county may handle different streets within that city or county.






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   Ma14.  Any time mapping: The mapping protocol MUST support (i.e.,
      implement for use) the ability of the mapping function to be
      invoked at any time, including while an emergency call is in
      process and before an emergency call.

      Motivation: Used as a fallback mechanism only, if a mapping query
      fails at emergency call time, it may be advantageous to have prior
      knowledge of the PSAP URI.  This prior knowledge would be obtained
      by performing a mapping query at any time prior to an emergency
      call.

   Ma15.  Baseline query protocol: A mandatory-to-implement protocol
      MUST be specified.

      Motivation: An over-abundance of similarly-capable choices appears
      undesirable for interoperability.

   Ma16.  Multiple PSAP URIs: The mapping protocol MUST support (i.e.,
      implement, though not necessarily use), a method to be able to
      return multiple URIs for different PSAPs that cover the same area.

   Ma17.  Single URI per contact protocol: Though the mapping protocol
      supports the return of multiple URIs, it SHOULD return only one
      URI per contact protocol, so that clients are not required to
      select among different targets for the same contact protocol.

      Motivation: There may be two or more URIs returned when multiple
      contact protocols are available (e.g., SIP and SMS).  The client
      may select among multiple contact protocols based on its
      capabilities, preference settings, or availability.

   Ma18.  Anonymous mapping: The mapping protocol MUST NOT require the
      true identity of the target for which the location information is
      attributed.  Ideally, no identity information is provided via the
      mapping protocol.  Where identity information is provided, it may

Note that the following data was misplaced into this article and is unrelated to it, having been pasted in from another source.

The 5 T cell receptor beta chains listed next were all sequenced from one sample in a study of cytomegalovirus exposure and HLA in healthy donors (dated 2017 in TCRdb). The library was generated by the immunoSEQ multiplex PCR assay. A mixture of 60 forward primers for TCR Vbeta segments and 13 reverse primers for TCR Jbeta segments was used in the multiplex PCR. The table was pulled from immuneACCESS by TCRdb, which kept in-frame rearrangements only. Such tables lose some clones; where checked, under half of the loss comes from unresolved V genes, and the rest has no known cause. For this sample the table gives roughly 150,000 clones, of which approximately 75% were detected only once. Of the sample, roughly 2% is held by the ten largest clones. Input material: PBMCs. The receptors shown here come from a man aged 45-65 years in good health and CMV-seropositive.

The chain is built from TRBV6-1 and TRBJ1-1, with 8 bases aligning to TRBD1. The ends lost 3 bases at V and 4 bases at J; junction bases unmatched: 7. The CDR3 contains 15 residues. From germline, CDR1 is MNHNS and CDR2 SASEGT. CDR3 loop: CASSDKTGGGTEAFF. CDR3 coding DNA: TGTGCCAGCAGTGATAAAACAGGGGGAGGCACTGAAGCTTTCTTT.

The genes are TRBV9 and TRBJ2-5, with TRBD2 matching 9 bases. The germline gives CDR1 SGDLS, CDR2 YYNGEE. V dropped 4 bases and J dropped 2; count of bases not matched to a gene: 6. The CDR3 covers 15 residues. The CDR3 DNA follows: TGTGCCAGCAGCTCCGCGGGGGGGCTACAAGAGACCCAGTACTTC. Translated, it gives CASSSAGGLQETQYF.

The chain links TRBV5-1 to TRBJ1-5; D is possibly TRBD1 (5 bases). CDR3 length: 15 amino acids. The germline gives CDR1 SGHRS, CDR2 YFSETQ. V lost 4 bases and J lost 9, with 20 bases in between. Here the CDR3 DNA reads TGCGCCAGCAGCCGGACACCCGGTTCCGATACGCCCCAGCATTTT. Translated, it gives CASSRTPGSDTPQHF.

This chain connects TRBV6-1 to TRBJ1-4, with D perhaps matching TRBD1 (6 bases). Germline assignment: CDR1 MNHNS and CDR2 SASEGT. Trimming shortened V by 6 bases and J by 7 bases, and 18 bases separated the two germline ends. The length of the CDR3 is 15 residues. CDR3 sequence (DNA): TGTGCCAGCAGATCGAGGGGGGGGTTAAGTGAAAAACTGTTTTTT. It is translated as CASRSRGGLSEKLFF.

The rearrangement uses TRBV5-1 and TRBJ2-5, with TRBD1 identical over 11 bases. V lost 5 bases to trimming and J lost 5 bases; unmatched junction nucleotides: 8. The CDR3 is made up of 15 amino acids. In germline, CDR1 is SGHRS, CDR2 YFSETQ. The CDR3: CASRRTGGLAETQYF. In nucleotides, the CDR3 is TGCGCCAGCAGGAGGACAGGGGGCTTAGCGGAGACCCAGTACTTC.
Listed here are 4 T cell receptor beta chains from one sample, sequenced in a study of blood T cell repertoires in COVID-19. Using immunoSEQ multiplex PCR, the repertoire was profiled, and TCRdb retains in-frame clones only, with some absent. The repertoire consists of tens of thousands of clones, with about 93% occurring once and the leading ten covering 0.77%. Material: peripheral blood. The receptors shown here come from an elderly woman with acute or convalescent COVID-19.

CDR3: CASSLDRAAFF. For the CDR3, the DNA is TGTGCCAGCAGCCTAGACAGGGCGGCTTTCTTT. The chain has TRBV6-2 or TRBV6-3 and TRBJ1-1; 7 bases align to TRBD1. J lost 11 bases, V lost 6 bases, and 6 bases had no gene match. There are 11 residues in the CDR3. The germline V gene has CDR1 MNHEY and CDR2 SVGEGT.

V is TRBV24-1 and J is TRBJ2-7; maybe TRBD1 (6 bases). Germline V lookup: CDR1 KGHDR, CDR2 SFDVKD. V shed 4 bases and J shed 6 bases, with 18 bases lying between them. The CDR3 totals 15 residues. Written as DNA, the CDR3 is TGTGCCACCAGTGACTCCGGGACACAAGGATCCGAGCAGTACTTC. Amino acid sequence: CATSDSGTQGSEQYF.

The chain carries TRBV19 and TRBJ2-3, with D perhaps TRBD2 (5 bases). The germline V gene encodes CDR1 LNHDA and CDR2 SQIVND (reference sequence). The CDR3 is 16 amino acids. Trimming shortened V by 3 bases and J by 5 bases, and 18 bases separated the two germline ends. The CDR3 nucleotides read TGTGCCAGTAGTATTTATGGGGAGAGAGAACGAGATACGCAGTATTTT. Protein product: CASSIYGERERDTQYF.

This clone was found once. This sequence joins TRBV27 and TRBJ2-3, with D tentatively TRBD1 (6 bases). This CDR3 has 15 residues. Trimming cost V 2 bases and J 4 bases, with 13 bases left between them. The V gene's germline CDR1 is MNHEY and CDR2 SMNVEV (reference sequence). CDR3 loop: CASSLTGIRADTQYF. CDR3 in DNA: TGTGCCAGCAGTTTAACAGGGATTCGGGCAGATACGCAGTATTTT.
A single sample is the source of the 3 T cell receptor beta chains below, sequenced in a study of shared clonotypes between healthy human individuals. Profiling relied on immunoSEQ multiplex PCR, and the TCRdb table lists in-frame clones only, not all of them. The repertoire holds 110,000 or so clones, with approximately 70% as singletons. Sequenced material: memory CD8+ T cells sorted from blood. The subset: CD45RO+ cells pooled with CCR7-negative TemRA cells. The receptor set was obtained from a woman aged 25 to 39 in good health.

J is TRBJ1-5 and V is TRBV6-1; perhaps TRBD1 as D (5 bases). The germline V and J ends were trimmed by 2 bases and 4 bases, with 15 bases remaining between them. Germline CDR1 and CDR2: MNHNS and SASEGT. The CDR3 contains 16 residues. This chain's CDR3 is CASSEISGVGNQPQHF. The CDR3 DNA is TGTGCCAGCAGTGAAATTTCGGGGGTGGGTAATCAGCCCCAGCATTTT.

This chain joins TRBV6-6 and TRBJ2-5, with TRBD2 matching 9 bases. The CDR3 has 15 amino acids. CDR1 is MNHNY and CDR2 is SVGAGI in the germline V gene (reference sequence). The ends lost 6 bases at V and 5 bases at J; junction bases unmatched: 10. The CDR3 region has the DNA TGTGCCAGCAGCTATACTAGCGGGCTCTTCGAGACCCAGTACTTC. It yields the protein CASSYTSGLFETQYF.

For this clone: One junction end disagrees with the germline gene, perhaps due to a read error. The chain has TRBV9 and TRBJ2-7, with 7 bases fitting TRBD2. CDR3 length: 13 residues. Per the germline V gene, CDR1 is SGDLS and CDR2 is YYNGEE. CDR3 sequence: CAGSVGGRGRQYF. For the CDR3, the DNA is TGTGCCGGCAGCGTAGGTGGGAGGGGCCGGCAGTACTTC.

be in the form of an unlinked pseudonym (RFC 3693 [9]).

   Ma19.  Location delivery by-value: The mapping protocol MUST support
      (i.e., implement, though not necessarily use) the delivery of
      location information using a by-value method, though it MAY also
      support de-referencing a URL that references a location object.

      Motivation: The mapping protocol is not required to support the
      ability to de-reference specific location references.







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   Ma20.  Alternate community names: The mapping protocol MUST support
      both the jurisdictional community name and the postal community
      name fields within the PIDF-LO data.

      Motivation: A mapping query must be accepted with either or both
      community name fields, and provide appropriate responses.  If a
      mapping query is made with only one field present, and if the
      database contains both jurisdictional and postal, the mapping
      protocol response should return both.

   Ma21.  Ubiquitous triggering: The mapping protocol MUST implement,
      but not necessarily use, the ability to be invoked at any time,
      from any location, by any client which supports the mapping
      protocol.

      Motivation: While end devices are the typical initiators of
      mapping service requests, it is also expected that other mapping
      clients, such as relays, 3rd party devices, PSAPs, etc. may also
      trigger a mapping request.

   Ma22.  Validation of civic location: The mapping protocol MUST
      implement a method via a mapping request, that makes it possible
      for a mapping server to validate a civic location prior to that
      location's use in an actual emergency call.

      Motivation: Location validation provides an opportunity to help
      assure ahead of time, whether successful mapping to the
      appropriate PSAP will likely occur when it is required.
      Validation may also help to avoid delays during emergency call
      setup due to invalid locations.

   Ma23.  Validation resolution: The mapping protocol MUST support
      (i.e., required to implement, but not required for use) the return
      of additional information which can be used to determine the
      precision or resolution of the data elements used to determine a
      PSAP URI.

      Motivation: The mapping server may not use all the data elements
      in the provided location information to determine a match, or may
      be able to find a match based on all of the information except for
      some specific data elements.  The uniqueness of this information
      set may be used to differentiate among emergency jurisdictions.
      Precision or resolution in the context of this requirement might
      mean, for example, explicit identification of the data elements
      that were used successfully in the mapping.






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   Ma24.  Indication of non-existent location: The protocol MUST support
      a mechanism to indicate that a location or a part of a location is
      known to not exist, even if a valid location-to-PSAP URI mapping
      can be provided.  This includes a way to identify a separate
      mechanism to resolve any such discrepancy.

      Motivation: The emergency authority for a given jurisdiction may